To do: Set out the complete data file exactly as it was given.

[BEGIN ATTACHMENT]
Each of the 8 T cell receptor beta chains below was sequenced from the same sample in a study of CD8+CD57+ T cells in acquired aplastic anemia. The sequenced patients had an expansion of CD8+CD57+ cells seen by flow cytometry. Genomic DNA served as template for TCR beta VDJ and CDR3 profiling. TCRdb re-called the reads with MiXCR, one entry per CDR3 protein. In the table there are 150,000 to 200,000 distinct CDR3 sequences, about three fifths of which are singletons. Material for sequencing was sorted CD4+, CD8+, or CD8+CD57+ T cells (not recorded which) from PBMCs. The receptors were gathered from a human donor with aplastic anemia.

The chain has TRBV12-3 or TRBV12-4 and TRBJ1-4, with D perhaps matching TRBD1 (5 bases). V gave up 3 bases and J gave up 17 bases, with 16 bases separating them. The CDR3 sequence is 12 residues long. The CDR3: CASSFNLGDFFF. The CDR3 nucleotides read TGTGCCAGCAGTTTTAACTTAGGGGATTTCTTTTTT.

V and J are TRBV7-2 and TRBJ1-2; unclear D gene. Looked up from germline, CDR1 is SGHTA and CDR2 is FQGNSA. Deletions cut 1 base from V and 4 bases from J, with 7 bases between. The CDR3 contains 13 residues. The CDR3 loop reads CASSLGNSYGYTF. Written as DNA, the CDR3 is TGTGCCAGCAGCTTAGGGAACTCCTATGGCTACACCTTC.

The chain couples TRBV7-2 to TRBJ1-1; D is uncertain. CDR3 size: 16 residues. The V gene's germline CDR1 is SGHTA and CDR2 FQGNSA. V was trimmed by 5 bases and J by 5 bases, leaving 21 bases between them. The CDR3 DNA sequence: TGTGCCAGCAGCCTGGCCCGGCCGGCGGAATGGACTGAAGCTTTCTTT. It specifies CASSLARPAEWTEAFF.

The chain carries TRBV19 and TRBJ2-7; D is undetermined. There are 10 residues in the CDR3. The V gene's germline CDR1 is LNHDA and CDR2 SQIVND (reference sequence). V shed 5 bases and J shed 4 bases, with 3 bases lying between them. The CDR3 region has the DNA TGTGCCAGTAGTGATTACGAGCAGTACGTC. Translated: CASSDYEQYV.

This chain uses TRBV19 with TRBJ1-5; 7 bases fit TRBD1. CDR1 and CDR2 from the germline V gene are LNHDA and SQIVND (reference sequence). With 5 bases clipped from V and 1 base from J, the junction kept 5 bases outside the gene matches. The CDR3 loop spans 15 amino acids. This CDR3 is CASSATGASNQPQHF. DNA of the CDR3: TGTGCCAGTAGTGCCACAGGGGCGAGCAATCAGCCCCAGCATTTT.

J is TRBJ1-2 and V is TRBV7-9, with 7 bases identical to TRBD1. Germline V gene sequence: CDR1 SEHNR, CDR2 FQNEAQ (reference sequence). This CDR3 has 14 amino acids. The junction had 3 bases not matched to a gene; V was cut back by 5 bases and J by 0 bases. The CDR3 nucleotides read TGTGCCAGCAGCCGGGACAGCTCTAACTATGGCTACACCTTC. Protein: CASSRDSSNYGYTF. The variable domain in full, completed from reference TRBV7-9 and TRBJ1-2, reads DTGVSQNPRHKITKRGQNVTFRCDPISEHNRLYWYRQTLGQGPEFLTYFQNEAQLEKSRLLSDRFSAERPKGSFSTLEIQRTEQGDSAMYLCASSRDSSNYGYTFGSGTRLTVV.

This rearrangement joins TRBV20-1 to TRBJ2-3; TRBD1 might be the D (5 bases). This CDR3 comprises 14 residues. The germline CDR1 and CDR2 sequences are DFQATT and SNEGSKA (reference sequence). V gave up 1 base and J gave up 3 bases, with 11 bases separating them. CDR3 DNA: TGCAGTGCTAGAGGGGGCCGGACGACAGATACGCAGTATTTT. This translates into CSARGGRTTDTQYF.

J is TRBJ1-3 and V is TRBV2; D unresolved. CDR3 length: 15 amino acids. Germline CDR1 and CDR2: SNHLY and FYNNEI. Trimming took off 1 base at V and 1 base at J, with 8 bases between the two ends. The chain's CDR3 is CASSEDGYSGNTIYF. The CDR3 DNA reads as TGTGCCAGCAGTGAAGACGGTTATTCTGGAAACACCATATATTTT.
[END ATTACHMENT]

Each of the 8 T cell receptor beta chains below was sequenced from the same sample in a study of CD8+CD57+ T cells in acquired aplastic anemia. The sequenced patients had an expansion of CD8+CD57+ cells seen by flow cytometry. Genomic DNA served as template for TCR beta VDJ and CDR3 profiling. TCRdb re-called the reads with MiXCR, one entry per CDR3 protein. In the table there are 150,000 to 200,000 distinct CDR3 sequences, about three fifths of which are singletons. Material for sequencing was sorted CD4+, CD8+, or CD8+CD57+ T cells (not recorded which) from PBMCs. The receptors were gathered from a human donor with aplastic anemia.

The chain has TRBV12-3 or TRBV12-4 and TRBJ1-4, with D perhaps matching TRBD1 (5 bases). V gave up 3 bases and J gave up 17 bases, with 16 bases separating them. The CDR3 sequence is 12 residues long. The CDR3: CASSFNLGDFFF. The CDR3 nucleotides read TGTGCCAGCAGTTTTAACTTAGGGGATTTCTTTTTT.

V and J are TRBV7-2 and TRBJ1-2; unclear D gene. Looked up from germline, CDR1 is SGHTA and CDR2 is FQGNSA. Deletions cut 1 base from V and 4 bases from J, with 7 bases between. The CDR3 contains 13 residues. The CDR3 loop reads CASSLGNSYGYTF. Written as DNA, the CDR3 is TGTGCCAGCAGCTTAGGGAACTCCTATGGCTACACCTTC.

The chain couples TRBV7-2 to TRBJ1-1; D is uncertain. CDR3 size: 16 residues. The V gene's germline CDR1 is SGHTA and CDR2 FQGNSA. V was trimmed by 5 bases and J by 5 bases, leaving 21 bases between them. The CDR3 DNA sequence: TGTGCCAGCAGCCTGGCCCGGCCGGCGGAATGGACTGAAGCTTTCTTT. It specifies CASSLARPAEWTEAFF.

The chain carries TRBV19 and TRBJ2-7; D is undetermined. There are 10 residues in the CDR3. The V gene's germline CDR1 is LNHDA and CDR2 SQIVND (reference sequence). V shed 5 bases and J shed 4 bases, with 3 bases lying between them. The CDR3 region has the DNA TGTGCCAGTAGTGATTACGAGCAGTACGTC. Translated: CASSDYEQYV.

This chain uses TRBV19 with TRBJ1-5; 7 bases fit TRBD1. CDR1 and CDR2 from the germline V gene are LNHDA and SQIVND (reference sequence). With 5 bases clipped from V and 1 base from J, the junction kept 5 bases outside the gene matches. The CDR3 loop spans 15 amino acids. This CDR3 is CASSATGASNQPQHF. DNA of the CDR3: TGTGCCAGTAGTGCCACAGGGGCGAGCAATCAGCCCCAGCATTTT.

J is TRBJ1-2 and V is TRBV7-9, with 7 bases identical to TRBD1. Germline V gene sequence: CDR1 SEHNR, CDR2 FQNEAQ (reference sequence). This CDR3 has 14 amino acids. The junction had 3 bases not matched to a gene; V was cut back by 5 bases and J by 0 bases. The CDR3 nucleotides read TGTGCCAGCAGCCGGGACAGCTCTAACTATGGCTACACCTTC. Protein: CASSRDSSNYGYTF. The variable domain in full, completed from reference TRBV7-9 and TRBJ1-2, reads DTGVSQNPRHKITKRGQNVTFRCDPISEHNRLYWYRQTLGQGPEFLTYFQNEAQLEKSRLLSDRFSAERPKGSFSTLEIQRTEQGDSAMYLCASSRDSSNYGYTFGSGTRLTVV.

This rearrangement joins TRBV20-1 to TRBJ2-3; TRBD1 might be the D (5 bases). This CDR3 comprises 14 residues. The germline CDR1 and CDR2 sequences are DFQATT and SNEGSKA (reference sequence). V gave up 1 base and J gave up 3 bases, with 11 bases separating them. CDR3 DNA: TGCAGTGCTAGAGGGGGCCGGACGACAGATACGCAGTATTTT. This translates into CSARGGRTTDTQYF.

J is TRBJ1-3 and V is TRBV2; D unresolved. CDR3 length: 15 amino acids. Germline CDR1 and CDR2: SNHLY and FYNNEI. Trimming took off 1 base at V and 1 base at J, with 8 bases between the two ends. The chain's CDR3 is CASSEDGYSGNTIYF. The CDR3 DNA reads as TGTGCCAGCAGTGAAGACGGTTATTCTGGAAACACCATATATTTT.